The second sentence indicates that public proceedings are allowed as long as public order is preserved. The main purpose of the Public Disorder Act is to avoid public disorder and especially that caused by military personnel. There are serious and legitimate restrictions on any private individual operating a private military. However, there are some very restrictive provisions in the Act which contradict the constitution such as the Control of Processions.

Control of Processions (Section 5, Part 2) dictates that any citizen who wants to form a public procession must first seek permission in the form of a license. The individuals that may issue license are the Inspector General of Police, the Governor of the Region, or any other person authorised by the President. This law is in direct contradiction with the rights to freedom of assembly and peaceable demonstrations guaranteed in the Constitution (Section 25, Part 1 d). If the Constitution is still the supreme law of the land, then this provisions in the Public Disorder Act should be repealed. Certainly, some provisions prohibiting offensive weapons, rioting, looting, interfering with private and public vehicles are beneficial to maintain public order, however, some are simply in direct contradiction with the Constitution.

To underscore this point I make reference to two recent occurrences involving Ousainou Darboe which has put this act under the microscope. When Ousainou Darboe and his UDP entourage were held at Fass Njaga Choi, this was a violation of their right to peaceful assembly because they were not demonstrating and the procession did not disrupt public order. Eventually, after being held by security they were released to progress on their tour. The second incident involved the series of Protests held in April which was all illegal (no license) according to the Public Disorder Act but perfectly legal according to the Constitution (no requirement for a license).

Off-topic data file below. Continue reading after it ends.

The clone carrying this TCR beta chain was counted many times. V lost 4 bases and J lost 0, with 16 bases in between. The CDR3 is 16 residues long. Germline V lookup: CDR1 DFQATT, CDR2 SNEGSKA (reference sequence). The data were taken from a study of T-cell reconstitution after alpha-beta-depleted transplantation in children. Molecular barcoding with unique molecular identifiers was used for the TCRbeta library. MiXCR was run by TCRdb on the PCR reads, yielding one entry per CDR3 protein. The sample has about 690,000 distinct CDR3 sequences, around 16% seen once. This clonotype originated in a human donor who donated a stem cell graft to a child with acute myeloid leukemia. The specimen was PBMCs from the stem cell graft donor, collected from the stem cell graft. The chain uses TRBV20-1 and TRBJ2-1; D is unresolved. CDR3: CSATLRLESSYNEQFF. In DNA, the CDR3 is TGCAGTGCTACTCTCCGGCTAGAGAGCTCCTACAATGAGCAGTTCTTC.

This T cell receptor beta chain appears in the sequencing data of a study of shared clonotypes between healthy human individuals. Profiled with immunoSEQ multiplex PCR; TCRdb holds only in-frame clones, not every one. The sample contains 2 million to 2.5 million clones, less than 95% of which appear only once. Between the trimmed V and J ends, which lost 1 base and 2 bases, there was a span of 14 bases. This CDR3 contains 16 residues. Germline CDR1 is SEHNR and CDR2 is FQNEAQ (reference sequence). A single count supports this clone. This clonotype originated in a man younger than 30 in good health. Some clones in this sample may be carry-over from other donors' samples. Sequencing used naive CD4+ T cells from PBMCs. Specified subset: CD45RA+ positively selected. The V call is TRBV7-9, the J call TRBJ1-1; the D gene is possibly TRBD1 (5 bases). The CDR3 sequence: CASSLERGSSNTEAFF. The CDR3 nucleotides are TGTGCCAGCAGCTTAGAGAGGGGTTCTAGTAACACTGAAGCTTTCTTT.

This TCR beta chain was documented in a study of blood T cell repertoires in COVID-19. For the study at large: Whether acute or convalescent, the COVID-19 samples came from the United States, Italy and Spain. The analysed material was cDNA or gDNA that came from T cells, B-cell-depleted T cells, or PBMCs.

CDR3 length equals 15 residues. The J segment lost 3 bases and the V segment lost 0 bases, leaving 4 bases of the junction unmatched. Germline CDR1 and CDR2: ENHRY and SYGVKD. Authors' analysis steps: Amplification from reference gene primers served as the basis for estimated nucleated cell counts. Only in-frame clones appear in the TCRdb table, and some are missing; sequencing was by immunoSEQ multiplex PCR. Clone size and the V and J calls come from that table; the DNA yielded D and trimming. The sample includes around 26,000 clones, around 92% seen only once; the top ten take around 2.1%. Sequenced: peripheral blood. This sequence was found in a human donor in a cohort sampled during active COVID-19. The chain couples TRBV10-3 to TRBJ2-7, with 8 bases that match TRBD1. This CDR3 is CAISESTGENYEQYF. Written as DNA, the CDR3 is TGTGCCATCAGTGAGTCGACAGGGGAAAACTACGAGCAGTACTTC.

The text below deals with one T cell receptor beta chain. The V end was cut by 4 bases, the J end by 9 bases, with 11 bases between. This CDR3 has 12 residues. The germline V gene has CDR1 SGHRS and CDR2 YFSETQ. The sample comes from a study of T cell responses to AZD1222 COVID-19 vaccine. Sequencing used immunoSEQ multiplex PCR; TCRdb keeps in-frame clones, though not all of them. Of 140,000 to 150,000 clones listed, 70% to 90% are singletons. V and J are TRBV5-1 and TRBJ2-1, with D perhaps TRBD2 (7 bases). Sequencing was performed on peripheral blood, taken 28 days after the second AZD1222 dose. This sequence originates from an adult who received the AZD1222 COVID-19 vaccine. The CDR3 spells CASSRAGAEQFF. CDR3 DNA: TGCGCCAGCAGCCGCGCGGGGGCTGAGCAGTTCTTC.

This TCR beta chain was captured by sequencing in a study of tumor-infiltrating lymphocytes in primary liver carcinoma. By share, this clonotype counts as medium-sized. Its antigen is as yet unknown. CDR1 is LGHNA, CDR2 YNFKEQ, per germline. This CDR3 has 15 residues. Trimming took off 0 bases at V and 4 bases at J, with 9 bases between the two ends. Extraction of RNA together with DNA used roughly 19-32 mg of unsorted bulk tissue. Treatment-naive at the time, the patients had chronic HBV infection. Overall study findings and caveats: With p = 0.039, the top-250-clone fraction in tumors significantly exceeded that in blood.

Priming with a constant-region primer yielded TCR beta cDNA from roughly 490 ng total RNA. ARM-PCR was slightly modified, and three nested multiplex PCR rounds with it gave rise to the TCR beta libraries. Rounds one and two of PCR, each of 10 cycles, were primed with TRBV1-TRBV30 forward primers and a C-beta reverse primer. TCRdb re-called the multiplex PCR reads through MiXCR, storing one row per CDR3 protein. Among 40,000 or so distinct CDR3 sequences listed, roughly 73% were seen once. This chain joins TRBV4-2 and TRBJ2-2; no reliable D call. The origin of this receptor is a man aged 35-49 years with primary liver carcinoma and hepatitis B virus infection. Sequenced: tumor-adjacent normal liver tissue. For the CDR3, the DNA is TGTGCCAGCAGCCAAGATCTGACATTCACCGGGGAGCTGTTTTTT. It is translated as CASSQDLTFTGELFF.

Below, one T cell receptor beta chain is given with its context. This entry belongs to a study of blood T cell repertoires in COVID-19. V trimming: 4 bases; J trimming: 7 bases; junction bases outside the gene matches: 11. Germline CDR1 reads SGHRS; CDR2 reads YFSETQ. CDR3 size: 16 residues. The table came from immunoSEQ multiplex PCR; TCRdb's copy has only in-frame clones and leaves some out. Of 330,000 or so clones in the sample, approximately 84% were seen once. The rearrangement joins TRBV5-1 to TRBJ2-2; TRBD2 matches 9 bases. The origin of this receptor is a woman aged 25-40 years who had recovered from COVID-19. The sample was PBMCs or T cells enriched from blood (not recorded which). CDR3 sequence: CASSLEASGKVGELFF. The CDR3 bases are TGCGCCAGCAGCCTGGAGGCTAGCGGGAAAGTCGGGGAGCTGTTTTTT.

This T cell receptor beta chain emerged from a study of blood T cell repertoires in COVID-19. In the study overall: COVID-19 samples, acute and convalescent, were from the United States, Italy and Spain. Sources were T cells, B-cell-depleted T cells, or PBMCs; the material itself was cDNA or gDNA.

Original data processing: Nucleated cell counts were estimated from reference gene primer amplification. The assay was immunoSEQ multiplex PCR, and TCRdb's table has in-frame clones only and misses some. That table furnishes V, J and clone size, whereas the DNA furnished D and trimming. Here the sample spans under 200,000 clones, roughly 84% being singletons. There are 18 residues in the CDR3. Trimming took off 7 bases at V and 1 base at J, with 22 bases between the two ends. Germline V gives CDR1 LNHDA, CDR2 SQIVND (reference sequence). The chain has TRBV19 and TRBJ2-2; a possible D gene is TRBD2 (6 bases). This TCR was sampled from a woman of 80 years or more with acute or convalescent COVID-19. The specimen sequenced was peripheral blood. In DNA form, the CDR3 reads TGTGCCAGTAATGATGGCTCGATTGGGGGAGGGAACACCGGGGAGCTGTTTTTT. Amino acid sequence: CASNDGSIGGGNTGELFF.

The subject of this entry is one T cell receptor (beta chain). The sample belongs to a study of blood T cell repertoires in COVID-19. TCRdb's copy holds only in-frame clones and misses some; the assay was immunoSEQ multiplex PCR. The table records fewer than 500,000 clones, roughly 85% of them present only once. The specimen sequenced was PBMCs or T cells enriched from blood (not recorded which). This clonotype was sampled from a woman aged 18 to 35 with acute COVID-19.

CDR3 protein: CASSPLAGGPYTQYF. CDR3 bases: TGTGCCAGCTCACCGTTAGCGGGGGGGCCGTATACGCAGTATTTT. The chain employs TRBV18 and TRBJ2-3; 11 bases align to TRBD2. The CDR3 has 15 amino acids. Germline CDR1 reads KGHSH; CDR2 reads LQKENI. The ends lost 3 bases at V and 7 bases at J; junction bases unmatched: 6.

The purpose of the Public Disorder Act is clear and should be considered when repealing some of these archaic draconian laws. Does the particular provision in the Act help to guarantee public order? Or is it only restricting the fundamental rights of Citizens and subverting the people’s will? Is this not a precursor to inciting a revolution?

To conclude there are many provisions in the Public Disorder Act which need to be repealed as they are draconian and only limit fundamental constitutional rights guaranteed by the Constitution. On one hand, some reasonable restrictions help to uphold public order such as the prohibition of; quasi-military organisations, to bear arms and interference with vehicles. On the other hand, some restrictions have nothing to do with public order and are unnecessary restrictions demanding that citizens apply for a permit to exercise fundamental rights already guaranteed in the Constitution.

Guidelines for a Peaceful Protest
• Seek for a Permit and Plan your protest march
• Designate street/protest wardens to control the crowd
• Assemble and Protest Peacefully, Avoid going on the Highway
• Avoid Rioting and Interfering with public Vehicles